His boyhood friend is in a nursing home. His friend’s wife is having a hard time finding what she considers adequate care for her husband of 60+ years.
My father-in-law listened as his friend’s wife described, in excruciating detail, the ordeals she has been facing. It upsets him deeply, though he would never interrupt her, or let on that he was distressed. (He just handed me his doctoral thesis , Investigations of Linear Control Input-Output Relations by Matrix Methods Systems, taking his mind off the things that he thinks about these days when he is alone).
I’m sitting here, wanting to ask him about…things. He sees me typing and hesitates to interrupt (there’s that word again), but he is digging through the copious archives of his life as an engineer and mathematics professor. (“Apparently my whole life is in that box”, he just told me, saying how even the article when he did a book signing for Operation Highjump at a local library was in there, and much of his academic as well as his time spent in fire service in his local community).
He’s reading now, sitting next to me, keeping his 86 year old brain as active as possible. I have many stories about how he does that, for another day.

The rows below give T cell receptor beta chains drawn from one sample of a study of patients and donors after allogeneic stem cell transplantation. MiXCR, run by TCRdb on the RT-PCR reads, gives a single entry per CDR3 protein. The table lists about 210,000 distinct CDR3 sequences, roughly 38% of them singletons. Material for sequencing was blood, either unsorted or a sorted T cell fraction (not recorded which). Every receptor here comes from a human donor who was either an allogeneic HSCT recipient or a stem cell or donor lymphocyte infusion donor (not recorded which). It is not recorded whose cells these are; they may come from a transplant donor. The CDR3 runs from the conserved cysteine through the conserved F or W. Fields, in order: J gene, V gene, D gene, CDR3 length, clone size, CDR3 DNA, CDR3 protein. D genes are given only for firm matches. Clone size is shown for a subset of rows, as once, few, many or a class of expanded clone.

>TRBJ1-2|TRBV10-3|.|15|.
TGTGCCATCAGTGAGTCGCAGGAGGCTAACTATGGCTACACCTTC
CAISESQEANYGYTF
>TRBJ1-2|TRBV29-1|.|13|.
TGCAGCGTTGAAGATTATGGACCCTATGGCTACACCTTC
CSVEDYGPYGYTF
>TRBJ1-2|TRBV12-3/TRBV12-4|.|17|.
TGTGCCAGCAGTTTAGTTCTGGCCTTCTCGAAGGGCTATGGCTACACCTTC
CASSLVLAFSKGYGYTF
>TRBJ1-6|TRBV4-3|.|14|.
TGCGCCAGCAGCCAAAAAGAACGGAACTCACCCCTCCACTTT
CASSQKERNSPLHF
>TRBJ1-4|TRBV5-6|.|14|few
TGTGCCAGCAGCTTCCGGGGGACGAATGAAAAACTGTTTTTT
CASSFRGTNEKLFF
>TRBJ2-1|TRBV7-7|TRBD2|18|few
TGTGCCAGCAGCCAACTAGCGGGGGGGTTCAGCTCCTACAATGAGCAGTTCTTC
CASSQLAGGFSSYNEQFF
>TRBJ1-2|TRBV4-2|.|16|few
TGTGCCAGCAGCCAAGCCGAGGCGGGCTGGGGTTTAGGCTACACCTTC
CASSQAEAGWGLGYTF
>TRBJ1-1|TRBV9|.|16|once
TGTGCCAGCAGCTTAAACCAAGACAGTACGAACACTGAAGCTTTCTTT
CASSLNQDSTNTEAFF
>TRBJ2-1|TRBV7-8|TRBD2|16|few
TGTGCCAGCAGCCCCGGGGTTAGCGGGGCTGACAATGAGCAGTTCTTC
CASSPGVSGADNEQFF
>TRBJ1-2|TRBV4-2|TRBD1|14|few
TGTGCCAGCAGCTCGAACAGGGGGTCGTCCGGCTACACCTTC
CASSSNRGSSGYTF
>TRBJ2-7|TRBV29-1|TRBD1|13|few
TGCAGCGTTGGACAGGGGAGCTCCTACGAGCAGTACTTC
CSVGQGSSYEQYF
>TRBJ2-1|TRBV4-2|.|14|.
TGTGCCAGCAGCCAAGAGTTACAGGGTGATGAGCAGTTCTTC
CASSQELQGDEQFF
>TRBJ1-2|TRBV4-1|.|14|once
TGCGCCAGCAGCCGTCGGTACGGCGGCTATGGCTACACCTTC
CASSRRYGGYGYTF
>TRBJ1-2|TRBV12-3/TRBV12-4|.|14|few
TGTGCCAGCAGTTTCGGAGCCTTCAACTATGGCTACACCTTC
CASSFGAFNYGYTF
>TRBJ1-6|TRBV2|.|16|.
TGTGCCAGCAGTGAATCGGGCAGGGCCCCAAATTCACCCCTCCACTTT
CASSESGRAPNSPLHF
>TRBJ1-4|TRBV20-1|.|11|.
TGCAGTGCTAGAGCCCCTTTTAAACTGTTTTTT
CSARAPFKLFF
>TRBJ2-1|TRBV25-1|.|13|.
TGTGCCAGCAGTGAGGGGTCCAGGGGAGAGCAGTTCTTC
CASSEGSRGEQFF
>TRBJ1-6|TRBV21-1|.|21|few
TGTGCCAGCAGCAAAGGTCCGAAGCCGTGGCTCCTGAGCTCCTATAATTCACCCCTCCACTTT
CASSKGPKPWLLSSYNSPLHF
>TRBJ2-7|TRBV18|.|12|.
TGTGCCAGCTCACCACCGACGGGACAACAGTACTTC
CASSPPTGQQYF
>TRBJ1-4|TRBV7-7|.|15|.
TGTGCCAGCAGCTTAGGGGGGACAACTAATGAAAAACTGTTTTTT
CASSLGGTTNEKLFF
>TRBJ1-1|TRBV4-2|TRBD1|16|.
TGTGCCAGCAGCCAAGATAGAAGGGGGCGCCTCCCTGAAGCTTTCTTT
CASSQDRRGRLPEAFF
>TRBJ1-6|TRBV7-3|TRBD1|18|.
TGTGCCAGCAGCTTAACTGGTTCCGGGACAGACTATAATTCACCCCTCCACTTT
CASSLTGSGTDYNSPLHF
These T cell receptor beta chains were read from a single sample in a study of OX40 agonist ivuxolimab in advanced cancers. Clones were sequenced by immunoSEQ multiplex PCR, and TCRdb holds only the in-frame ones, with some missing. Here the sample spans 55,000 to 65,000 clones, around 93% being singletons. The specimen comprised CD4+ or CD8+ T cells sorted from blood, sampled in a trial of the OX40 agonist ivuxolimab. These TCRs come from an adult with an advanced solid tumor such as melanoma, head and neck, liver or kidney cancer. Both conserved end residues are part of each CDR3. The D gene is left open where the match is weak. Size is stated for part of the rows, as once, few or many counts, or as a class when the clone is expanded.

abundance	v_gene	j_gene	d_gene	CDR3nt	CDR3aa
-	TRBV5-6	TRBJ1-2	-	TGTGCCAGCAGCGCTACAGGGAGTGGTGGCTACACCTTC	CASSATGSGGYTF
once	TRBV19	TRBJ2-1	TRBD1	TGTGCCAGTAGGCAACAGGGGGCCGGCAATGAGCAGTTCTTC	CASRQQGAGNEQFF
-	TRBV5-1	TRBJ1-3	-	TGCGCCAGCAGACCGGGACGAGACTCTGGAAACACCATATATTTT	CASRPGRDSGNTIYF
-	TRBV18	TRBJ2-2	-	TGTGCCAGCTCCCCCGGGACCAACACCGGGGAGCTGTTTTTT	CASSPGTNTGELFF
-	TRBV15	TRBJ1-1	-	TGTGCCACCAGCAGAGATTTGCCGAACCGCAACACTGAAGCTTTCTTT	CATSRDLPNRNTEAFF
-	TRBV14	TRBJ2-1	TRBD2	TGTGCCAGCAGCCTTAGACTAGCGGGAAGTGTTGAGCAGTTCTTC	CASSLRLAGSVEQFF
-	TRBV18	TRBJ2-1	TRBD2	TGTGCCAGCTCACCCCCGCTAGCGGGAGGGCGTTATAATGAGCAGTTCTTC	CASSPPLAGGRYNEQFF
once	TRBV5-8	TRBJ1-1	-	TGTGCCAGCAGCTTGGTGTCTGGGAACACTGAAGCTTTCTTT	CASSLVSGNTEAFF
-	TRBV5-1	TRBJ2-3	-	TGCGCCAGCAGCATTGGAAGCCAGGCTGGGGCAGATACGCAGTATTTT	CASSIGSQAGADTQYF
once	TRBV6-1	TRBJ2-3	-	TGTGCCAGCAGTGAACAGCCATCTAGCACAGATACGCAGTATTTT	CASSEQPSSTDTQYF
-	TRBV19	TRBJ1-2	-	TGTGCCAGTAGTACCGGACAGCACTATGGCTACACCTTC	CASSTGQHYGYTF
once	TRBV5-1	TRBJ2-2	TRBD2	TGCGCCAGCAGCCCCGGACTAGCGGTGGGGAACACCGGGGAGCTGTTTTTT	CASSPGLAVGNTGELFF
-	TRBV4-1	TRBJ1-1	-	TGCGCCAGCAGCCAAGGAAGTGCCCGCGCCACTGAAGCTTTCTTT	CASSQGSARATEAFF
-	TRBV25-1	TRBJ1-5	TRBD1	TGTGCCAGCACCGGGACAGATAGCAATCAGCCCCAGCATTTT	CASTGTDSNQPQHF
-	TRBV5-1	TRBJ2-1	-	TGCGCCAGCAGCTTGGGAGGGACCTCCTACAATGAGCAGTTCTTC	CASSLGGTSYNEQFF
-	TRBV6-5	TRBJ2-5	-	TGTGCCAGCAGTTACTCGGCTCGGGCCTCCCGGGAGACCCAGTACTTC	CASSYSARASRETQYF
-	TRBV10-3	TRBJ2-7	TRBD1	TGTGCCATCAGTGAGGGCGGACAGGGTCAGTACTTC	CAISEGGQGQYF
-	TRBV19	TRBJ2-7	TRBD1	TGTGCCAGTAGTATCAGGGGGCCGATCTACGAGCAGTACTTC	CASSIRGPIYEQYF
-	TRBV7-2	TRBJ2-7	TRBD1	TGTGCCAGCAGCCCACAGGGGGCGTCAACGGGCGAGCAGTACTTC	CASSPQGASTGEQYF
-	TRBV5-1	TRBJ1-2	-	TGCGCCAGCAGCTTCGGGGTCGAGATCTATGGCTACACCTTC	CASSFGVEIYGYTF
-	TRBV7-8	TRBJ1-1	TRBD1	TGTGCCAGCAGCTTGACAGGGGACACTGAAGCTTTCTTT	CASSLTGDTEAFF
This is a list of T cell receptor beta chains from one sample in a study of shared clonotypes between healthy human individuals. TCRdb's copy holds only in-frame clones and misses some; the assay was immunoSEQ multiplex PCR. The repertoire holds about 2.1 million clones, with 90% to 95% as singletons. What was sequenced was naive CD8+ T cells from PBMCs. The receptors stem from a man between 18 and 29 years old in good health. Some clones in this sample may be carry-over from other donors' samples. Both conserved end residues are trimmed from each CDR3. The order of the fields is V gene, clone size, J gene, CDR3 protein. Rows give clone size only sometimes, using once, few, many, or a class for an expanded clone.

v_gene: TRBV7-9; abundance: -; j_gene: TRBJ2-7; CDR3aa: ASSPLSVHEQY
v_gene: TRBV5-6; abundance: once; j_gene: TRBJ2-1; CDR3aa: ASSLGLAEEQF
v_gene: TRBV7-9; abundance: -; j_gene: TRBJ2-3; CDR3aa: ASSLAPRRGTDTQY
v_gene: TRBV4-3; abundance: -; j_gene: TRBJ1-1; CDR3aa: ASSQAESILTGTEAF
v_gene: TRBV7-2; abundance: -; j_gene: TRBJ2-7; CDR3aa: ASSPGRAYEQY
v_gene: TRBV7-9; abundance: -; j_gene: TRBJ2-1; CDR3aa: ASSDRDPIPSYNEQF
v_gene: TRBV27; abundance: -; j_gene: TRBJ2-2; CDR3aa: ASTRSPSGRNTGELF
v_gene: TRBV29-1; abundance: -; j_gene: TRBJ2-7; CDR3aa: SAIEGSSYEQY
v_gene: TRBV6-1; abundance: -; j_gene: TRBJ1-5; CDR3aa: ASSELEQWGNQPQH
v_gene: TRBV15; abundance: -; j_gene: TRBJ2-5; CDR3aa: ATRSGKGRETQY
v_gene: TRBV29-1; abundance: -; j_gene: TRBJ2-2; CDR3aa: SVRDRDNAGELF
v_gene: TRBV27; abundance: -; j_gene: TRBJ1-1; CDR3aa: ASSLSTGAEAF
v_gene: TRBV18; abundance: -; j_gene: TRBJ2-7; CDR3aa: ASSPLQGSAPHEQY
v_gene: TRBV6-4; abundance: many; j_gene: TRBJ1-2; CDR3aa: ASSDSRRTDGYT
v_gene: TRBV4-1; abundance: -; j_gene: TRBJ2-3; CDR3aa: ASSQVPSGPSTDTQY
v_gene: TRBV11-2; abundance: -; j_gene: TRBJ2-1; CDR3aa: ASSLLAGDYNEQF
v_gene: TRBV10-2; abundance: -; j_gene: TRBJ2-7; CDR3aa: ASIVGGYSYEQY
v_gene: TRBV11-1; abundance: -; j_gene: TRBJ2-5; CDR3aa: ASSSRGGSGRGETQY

Back to topic at hand: his lifelong buddy in the nursing home. He was asked if he’d like to visit him. NO, was his emphatic and final answer. I knew he did not want to be cajoled into going.
And here I sit, the question hesitating on my tongue: What is the main reason you’d prefer to not see him?
And the questions I won’t ask: Is it because you’re reminded of your own mortality? Is it because you would not want to feel the emotions that would inevitably arise, watching this lifelong friendship dissolve into the ethereal? Or is it that you would prefer to remember him as the fit, healthy doctor he was for so many years?
I suspect it is a combination of those things, with stronger emphasis on the latter.
He is now showing me a book on grammar that he uses for a little friendly banter when he engages with an old time girlfriend. He reconnected with her after his wife passed away, almost 8 years ago. They write back and forth, catching each other on grammar, or syntax, or mistaken facts. “All in fun”, he is fond of saying, but I know it serves a much greater purpose for both of them. It’s an important connection to the past, a link to the present that keeps him feeling relevent. A way to (he hopes) keep his mind active and flexible.
And I am no closer to asking that question. He is so animated right now, so engrossed in the present through his past, now I dare not interrupt.